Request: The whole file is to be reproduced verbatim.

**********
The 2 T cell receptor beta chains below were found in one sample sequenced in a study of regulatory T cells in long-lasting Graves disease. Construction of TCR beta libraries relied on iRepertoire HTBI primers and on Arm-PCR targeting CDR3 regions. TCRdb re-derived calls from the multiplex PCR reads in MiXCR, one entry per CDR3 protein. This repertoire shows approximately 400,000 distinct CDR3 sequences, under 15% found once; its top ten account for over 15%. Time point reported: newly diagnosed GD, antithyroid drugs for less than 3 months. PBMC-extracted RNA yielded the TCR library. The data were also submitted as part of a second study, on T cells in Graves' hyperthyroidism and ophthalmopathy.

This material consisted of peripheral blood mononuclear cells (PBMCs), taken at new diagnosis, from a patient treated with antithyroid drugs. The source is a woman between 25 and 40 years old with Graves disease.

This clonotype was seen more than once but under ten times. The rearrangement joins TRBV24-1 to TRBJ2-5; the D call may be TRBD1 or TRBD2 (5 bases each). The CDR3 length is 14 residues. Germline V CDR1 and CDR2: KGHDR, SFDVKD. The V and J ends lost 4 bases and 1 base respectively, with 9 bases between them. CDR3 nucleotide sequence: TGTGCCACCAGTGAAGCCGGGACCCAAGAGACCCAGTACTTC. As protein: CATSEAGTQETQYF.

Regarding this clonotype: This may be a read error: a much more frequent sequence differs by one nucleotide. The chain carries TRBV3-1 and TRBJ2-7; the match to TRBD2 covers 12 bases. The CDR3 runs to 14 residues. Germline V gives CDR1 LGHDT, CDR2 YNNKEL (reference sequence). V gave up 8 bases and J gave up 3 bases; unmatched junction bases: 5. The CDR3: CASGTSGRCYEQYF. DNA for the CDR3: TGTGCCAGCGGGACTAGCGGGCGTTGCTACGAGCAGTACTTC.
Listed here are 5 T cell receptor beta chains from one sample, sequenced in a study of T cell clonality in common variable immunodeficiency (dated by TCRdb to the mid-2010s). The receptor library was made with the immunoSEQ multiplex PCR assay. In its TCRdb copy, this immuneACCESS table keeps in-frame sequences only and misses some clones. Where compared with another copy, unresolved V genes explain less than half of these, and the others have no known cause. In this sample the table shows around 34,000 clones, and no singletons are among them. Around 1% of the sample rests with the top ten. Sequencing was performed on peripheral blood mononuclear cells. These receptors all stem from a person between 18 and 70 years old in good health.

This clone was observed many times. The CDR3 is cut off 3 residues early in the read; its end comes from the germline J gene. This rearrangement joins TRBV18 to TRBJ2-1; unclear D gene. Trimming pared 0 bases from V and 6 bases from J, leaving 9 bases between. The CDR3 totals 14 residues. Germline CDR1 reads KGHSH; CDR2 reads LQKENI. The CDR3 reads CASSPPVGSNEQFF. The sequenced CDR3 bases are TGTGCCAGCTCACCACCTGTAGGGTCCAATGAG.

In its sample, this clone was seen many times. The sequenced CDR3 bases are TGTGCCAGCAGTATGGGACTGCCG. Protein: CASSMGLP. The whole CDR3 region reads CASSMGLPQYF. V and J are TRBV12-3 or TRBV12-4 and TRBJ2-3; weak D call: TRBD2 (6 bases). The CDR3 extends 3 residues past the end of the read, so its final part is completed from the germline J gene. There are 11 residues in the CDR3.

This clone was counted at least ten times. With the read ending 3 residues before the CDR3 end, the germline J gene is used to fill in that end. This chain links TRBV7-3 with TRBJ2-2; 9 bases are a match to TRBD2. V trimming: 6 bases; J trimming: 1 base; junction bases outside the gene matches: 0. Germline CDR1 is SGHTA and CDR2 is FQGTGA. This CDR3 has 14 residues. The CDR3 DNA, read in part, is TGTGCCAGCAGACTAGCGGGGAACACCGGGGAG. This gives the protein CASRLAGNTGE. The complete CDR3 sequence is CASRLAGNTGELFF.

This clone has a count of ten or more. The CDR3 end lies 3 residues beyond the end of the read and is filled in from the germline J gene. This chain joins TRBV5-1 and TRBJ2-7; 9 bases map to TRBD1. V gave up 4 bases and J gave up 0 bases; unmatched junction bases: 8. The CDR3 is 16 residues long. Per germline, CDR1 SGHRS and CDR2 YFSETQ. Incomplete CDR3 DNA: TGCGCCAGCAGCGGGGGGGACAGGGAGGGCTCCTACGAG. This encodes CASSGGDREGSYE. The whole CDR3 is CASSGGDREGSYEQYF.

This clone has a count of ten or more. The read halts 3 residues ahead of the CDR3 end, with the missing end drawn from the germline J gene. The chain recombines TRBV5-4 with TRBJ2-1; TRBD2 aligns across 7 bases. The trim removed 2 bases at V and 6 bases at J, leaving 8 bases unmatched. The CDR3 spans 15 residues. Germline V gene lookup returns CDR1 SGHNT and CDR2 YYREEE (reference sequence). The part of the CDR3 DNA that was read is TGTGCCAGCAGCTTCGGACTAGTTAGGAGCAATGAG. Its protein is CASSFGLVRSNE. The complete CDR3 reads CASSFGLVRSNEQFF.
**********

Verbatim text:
The 2 T cell receptor beta chains below were found in one sample sequenced in a study of regulatory T cells in long-lasting Graves disease. Construction of TCR beta libraries relied on iRepertoire HTBI primers and on Arm-PCR targeting CDR3 regions. TCRdb re-derived calls from the multiplex PCR reads in MiXCR, one entry per CDR3 protein. This repertoire shows approximately 400,000 distinct CDR3 sequences, under 15% found once; its top ten account for over 15%. Time point reported: newly diagnosed GD, antithyroid drugs for less than 3 months. PBMC-extracted RNA yielded the TCR library. The data were also submitted as part of a second study, on T cells in Graves' hyperthyroidism and ophthalmopathy.

This material consisted of peripheral blood mononuclear cells (PBMCs), taken at new diagnosis, from a patient treated with antithyroid drugs. The source is a woman between 25 and 40 years old with Graves disease.

This clonotype was seen more than once but under ten times. The rearrangement joins TRBV24-1 to TRBJ2-5; the D call may be TRBD1 or TRBD2 (5 bases each). The CDR3 length is 14 residues. Germline V CDR1 and CDR2: KGHDR, SFDVKD. The V and J ends lost 4 bases and 1 base respectively, with 9 bases between them. CDR3 nucleotide sequence: TGTGCCACCAGTGAAGCCGGGACCCAAGAGACCCAGTACTTC. As protein: CATSEAGTQETQYF.

Regarding this clonotype: This may be a read error: a much more frequent sequence differs by one nucleotide. The chain carries TRBV3-1 and TRBJ2-7; the match to TRBD2 covers 12 bases. The CDR3 runs to 14 residues. Germline V gives CDR1 LGHDT, CDR2 YNNKEL (reference sequence). V gave up 8 bases and J gave up 3 bases; unmatched junction bases: 5. The CDR3: CASGTSGRCYEQYF. DNA for the CDR3: TGTGCCAGCGGGACTAGCGGGCGTTGCTACGAGCAGTACTTC.
Listed here are 5 T cell receptor beta chains from one sample, sequenced in a study of T cell clonality in common variable immunodeficiency (dated by TCRdb to the mid-2010s). The receptor library was made with the immunoSEQ multiplex PCR assay. In its TCRdb copy, this immuneACCESS table keeps in-frame sequences only and misses some clones. Where compared with another copy, unresolved V genes explain less than half of these, and the others have no known cause. In this sample the table shows around 34,000 clones, and no singletons are among them. Around 1% of the sample rests with the top ten. Sequencing was performed on peripheral blood mononuclear cells. These receptors all stem from a person between 18 and 70 years old in good health.

This clone was observed many times. The CDR3 is cut off 3 residues early in the read; its end comes from the germline J gene. This rearrangement joins TRBV18 to TRBJ2-1; unclear D gene. Trimming pared 0 bases from V and 6 bases from J, leaving 9 bases between. The CDR3 totals 14 residues. Germline CDR1 reads KGHSH; CDR2 reads LQKENI. The CDR3 reads CASSPPVGSNEQFF. The sequenced CDR3 bases are TGTGCCAGCTCACCACCTGTAGGGTCCAATGAG.

In its sample, this clone was seen many times. The sequenced CDR3 bases are TGTGCCAGCAGTATGGGACTGCCG. Protein: CASSMGLP. The whole CDR3 region reads CASSMGLPQYF. V and J are TRBV12-3 or TRBV12-4 and TRBJ2-3; weak D call: TRBD2 (6 bases). The CDR3 extends 3 residues past the end of the read, so its final part is completed from the germline J gene. There are 11 residues in the CDR3.

This clone was counted at least ten times. With the read ending 3 residues before the CDR3 end, the germline J gene is used to fill in that end. This chain links TRBV7-3 with TRBJ2-2; 9 bases are a match to TRBD2. V trimming: 6 bases; J trimming: 1 base; junction bases outside the gene matches: 0. Germline CDR1 is SGHTA and CDR2 is FQGTGA. This CDR3 has 14 residues. The CDR3 DNA, read in part, is TGTGCCAGCAGACTAGCGGGGAACACCGGGGAG. This gives the protein CASRLAGNTGE. The complete CDR3 sequence is CASRLAGNTGELFF.

This clone has a count of ten or more. The CDR3 end lies 3 residues beyond the end of the read and is filled in from the germline J gene. This chain joins TRBV5-1 and TRBJ2-7; 9 bases map to TRBD1. V gave up 4 bases and J gave up 0 bases; unmatched junction bases: 8. The CDR3 is 16 residues long. Per germline, CDR1 SGHRS and CDR2 YFSETQ. Incomplete CDR3 DNA: TGCGCCAGCAGCGGGGGGGACAGGGAGGGCTCCTACGAG. This encodes CASSGGDREGSYE. The whole CDR3 is CASSGGDREGSYEQYF.

This clone has a count of ten or more. The read halts 3 residues ahead of the CDR3 end, with the missing end drawn from the germline J gene. The chain recombines TRBV5-4 with TRBJ2-1; TRBD2 aligns across 7 bases. The trim removed 2 bases at V and 6 bases at J, leaving 8 bases unmatched. The CDR3 spans 15 residues. Germline V gene lookup returns CDR1 SGHNT and CDR2 YYREEE (reference sequence). The part of the CDR3 DNA that was read is TGTGCCAGCAGCTTCGGACTAGTTAGGAGCAATGAG. Its protein is CASSFGLVRSNE. The complete CDR3 reads CASSFGLVRSNEQFF.